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Anxiety Coping Skills for Teens

One girl told us she felt like every surface had germs on it. She would avoid touching anything. 

Another boy told us if his grade was less than a 96% he would feel a pain that started in his chest, spread through his body and he would eventually be unable to breathe. 

Yet another teenage girl told us she’d stopped talking for about a year because someone made a critical comment when she spoke. 

How do we help kids with anxiety that starts to spiral? 

Every kid is unique and needs an individualized plan. But here are some ideas.

  1. Validation and Contact: One thing that certainly helps is contacting their anxiety and listening. Imagine if you just sat with someone and heard their fears without even needing to respond. When you stay in contact with them, in a non-judgmental way, without even making a single suggestion, they start to regulate on their own. Anxious people are often in need of connection. Plus, when you listen, you might start to hear a deeper anxiety that isn’t always obvious on the surface. That’s when we are really getting somewhere.
  2. Questioning their stressful thoughts. What if we are working with a teen who believes they “shouldn’t have been late” or they think, “I never should’ve said that” or some other stressful thing. “People are talking about me” “I will never get into college” “My teacher hates me”. These are the thoughts anxious people often have that hook in and dysregulate them. What if we wrote one of these thoughts down and questioned it? What if we even found evidence of the opposite of the thought? What happens to their anxiety then? The therapist may try this with a number of their stressful thoughts and have them work on doing this one their own.

Learning to Question Stressful Thoughts is a Skill that Can Help

3. Mindfulness: The therapist helps the teen to be mindful in order to create some space from the anxiety or the stressful thought. In DBT (Dialectical Behavior Therapy), the client learns in a very small, step-by-step way, how to watch the thoughts rather than reacting and believing the thoughts. Mindfulness is broken down and practiced over and over with the use of diary cards so they can track their progress.

4. Help Them Identify What They Are Feeling: The therapist helps the teen identify what it is they are feeling using feelings cards, detailed feeling worksheets, art prompts or other mindfulness experiments that draw out the emotion. Many times when you ask a teen what is wrong, they say, “I don’t know”. They can’t process what they can’t identify because they honestly don’t know. So we help them delineate how they feel then we can process the underlying fears.

5. Deep breathing or progressive relaxation: Simply learning to breathe or even take a few breaths before reacting can help. The therapist may work with the teen to help them practice relaxing certain parts of their body, moving onto other parts, or they might have them work on their breathing techniques using examples like box breathing or counted breaths.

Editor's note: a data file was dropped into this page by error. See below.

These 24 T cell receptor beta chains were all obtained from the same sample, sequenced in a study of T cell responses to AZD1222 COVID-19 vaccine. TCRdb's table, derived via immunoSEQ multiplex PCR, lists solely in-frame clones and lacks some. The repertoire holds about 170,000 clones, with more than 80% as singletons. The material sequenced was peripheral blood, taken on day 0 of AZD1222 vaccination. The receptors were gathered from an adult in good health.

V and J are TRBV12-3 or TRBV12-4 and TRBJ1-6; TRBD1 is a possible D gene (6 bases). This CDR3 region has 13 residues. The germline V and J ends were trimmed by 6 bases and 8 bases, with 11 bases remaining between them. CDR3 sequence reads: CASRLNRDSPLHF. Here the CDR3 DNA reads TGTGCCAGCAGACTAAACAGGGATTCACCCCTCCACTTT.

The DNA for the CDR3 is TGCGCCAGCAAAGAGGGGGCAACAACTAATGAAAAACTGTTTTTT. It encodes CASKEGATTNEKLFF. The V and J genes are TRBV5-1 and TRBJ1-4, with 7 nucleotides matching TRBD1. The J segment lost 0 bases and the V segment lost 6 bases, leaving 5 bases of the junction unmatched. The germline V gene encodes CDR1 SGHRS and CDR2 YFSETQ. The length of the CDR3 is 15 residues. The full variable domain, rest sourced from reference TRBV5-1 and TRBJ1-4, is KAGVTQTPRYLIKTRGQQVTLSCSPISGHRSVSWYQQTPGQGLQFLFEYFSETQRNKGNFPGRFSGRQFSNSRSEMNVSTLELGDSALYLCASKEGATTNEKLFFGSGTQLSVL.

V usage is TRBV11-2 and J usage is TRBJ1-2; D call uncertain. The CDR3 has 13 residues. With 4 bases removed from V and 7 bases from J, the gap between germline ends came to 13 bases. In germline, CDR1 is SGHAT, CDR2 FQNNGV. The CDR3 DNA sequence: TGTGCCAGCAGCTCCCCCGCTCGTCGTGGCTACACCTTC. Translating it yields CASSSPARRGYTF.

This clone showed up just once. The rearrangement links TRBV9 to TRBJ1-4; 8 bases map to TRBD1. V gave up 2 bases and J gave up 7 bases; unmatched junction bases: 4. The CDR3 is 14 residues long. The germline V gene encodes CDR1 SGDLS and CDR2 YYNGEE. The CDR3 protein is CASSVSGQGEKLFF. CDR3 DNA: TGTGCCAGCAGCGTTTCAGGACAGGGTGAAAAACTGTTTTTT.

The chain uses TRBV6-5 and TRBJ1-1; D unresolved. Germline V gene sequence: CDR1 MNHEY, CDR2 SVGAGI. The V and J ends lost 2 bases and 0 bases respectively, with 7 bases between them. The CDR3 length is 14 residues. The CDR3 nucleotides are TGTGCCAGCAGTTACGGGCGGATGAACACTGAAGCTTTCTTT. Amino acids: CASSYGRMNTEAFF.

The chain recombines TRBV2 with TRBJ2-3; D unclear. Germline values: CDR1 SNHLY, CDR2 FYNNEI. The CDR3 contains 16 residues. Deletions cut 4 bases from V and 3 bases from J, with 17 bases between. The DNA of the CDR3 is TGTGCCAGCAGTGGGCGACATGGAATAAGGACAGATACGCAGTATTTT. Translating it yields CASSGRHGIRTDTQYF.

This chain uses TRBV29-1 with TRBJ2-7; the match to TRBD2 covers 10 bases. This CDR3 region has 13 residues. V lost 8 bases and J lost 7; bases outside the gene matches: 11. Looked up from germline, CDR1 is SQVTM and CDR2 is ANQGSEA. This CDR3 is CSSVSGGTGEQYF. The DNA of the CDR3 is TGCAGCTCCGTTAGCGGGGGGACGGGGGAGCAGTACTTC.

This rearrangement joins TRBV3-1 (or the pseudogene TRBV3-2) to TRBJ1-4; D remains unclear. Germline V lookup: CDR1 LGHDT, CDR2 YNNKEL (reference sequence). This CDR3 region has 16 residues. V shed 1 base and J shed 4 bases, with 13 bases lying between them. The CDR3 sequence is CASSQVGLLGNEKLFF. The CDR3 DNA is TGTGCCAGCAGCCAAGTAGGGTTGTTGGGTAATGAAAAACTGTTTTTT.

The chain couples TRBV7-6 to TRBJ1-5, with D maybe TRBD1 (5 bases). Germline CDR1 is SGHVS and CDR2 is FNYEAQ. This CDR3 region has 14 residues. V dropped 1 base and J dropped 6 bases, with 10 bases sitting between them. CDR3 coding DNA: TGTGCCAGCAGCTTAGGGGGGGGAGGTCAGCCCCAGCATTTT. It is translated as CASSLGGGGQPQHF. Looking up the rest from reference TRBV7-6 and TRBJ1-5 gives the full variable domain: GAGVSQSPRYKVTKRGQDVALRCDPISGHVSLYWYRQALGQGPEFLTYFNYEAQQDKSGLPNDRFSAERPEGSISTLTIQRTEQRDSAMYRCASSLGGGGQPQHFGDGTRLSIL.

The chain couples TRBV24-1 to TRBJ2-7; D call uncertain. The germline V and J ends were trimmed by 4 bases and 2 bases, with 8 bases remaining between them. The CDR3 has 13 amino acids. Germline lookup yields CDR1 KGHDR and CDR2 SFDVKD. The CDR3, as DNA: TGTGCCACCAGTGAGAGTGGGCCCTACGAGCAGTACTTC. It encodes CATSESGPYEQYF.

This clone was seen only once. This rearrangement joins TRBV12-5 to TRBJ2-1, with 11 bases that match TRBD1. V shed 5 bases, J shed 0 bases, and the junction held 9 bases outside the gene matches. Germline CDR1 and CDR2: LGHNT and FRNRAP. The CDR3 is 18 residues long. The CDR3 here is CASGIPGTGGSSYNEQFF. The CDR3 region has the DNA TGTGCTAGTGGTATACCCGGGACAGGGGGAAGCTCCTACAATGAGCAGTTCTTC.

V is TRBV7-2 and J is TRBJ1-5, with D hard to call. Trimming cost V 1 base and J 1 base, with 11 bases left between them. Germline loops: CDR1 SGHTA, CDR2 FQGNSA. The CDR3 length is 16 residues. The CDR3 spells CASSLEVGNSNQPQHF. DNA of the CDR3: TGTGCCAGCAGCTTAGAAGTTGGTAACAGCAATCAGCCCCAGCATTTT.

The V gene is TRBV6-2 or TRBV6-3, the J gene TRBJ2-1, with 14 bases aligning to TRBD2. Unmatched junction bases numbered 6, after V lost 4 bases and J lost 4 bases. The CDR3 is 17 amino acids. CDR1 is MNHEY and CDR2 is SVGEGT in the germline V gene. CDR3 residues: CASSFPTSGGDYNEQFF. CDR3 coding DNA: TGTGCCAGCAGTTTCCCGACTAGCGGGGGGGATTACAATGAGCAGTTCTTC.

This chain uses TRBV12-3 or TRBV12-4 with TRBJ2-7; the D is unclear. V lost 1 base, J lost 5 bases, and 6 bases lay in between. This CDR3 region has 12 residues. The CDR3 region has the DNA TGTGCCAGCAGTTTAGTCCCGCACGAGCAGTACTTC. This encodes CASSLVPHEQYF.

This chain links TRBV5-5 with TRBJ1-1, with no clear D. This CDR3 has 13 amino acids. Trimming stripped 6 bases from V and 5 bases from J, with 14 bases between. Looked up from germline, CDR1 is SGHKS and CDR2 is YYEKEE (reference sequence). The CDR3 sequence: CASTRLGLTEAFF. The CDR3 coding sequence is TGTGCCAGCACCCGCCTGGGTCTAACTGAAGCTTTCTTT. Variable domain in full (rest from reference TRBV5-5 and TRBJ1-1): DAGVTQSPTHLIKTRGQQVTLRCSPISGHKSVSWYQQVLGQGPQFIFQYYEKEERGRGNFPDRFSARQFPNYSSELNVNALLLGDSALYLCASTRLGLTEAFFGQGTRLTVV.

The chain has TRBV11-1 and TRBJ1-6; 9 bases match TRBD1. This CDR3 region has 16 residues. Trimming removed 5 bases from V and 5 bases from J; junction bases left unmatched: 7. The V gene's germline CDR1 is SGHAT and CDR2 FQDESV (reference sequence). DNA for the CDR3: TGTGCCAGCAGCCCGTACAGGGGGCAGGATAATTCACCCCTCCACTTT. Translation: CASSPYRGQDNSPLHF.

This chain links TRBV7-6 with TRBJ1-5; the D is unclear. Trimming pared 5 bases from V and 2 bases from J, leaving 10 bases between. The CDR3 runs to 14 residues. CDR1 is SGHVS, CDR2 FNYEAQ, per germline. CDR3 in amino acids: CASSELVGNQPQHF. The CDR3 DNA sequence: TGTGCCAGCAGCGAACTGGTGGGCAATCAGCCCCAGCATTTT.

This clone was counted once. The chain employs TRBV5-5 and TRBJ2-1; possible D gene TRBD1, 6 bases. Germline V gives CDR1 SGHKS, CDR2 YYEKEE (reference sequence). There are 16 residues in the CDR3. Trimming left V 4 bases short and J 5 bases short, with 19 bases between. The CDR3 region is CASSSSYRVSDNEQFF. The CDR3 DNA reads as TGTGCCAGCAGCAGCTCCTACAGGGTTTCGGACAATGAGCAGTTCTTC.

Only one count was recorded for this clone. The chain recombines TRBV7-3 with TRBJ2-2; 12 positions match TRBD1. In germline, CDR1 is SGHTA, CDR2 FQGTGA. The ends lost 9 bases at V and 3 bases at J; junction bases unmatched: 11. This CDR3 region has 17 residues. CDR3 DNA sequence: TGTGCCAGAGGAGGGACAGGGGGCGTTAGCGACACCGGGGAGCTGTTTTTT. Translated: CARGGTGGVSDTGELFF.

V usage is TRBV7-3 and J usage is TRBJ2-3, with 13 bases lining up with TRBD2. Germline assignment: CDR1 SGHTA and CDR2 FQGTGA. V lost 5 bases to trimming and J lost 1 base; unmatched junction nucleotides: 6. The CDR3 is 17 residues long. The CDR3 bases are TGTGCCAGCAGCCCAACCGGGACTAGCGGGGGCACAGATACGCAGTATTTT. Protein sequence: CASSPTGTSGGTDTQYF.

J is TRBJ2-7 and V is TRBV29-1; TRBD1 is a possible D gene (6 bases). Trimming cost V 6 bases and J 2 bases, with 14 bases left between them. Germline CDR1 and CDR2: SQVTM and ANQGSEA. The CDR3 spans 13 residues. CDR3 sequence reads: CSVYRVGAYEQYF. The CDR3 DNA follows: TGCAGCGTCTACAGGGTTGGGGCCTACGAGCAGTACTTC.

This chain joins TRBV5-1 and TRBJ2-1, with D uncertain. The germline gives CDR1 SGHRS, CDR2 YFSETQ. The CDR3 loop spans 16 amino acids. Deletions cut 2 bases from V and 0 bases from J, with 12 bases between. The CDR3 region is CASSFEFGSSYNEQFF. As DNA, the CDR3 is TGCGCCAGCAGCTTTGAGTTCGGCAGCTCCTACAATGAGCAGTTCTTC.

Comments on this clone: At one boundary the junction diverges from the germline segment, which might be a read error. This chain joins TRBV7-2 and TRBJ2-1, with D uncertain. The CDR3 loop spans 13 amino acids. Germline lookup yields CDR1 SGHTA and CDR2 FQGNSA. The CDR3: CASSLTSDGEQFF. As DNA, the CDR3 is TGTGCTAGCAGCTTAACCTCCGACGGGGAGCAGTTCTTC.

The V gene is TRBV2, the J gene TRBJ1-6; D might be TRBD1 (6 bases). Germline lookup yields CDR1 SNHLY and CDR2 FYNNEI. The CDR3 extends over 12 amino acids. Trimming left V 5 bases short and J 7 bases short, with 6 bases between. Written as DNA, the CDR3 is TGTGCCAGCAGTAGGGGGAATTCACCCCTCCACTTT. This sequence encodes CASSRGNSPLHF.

Exposure Response Prevention (ERP) Helps with Obsessive Thoughts

6. ERP (Exposure, Response, Prevention): What if you have a teen who is afraid of starting high school? First, you drive by the school. Then you take a tour of the school. Then you might watch movies about teens in high school or practice opening up a locker. Then you might draw out a map of the high school and have them trace the paths they need to take to know how to get to their classes. These are forms of exposure. You are exposing them slowly but a little more each time. Exposure, Response, Prevention. You expose them while preventing an avoidance response which is what the anxious part of them wants to do.

7. Label The Parts: In Internal Family Systems (IFS Therapy), we identify the anxious part, the angry part or the insecure part (whatever shows up in the session) and we dialogue with it to help create more awareness. When we listen to the parts and find out more about them, the client starts to learn how to navigate their own mind and even turn their attention to other parts that can help. The Anxious Part is no longer the only part of them running the show.

If you are looking for a clinician who might be able to help your adolescent with learning anxiety coping skills, we have a team of providers below.


If you are looking for group therapy, we have some wonderful groups that use most of the coping skills you read about in this article.


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Free Clear Mind Therapy provides in-person therapy in Fishers & Indianapolis and online therapy across Indiana. Specializing in anxiety therapy for teens, adults, and kids.

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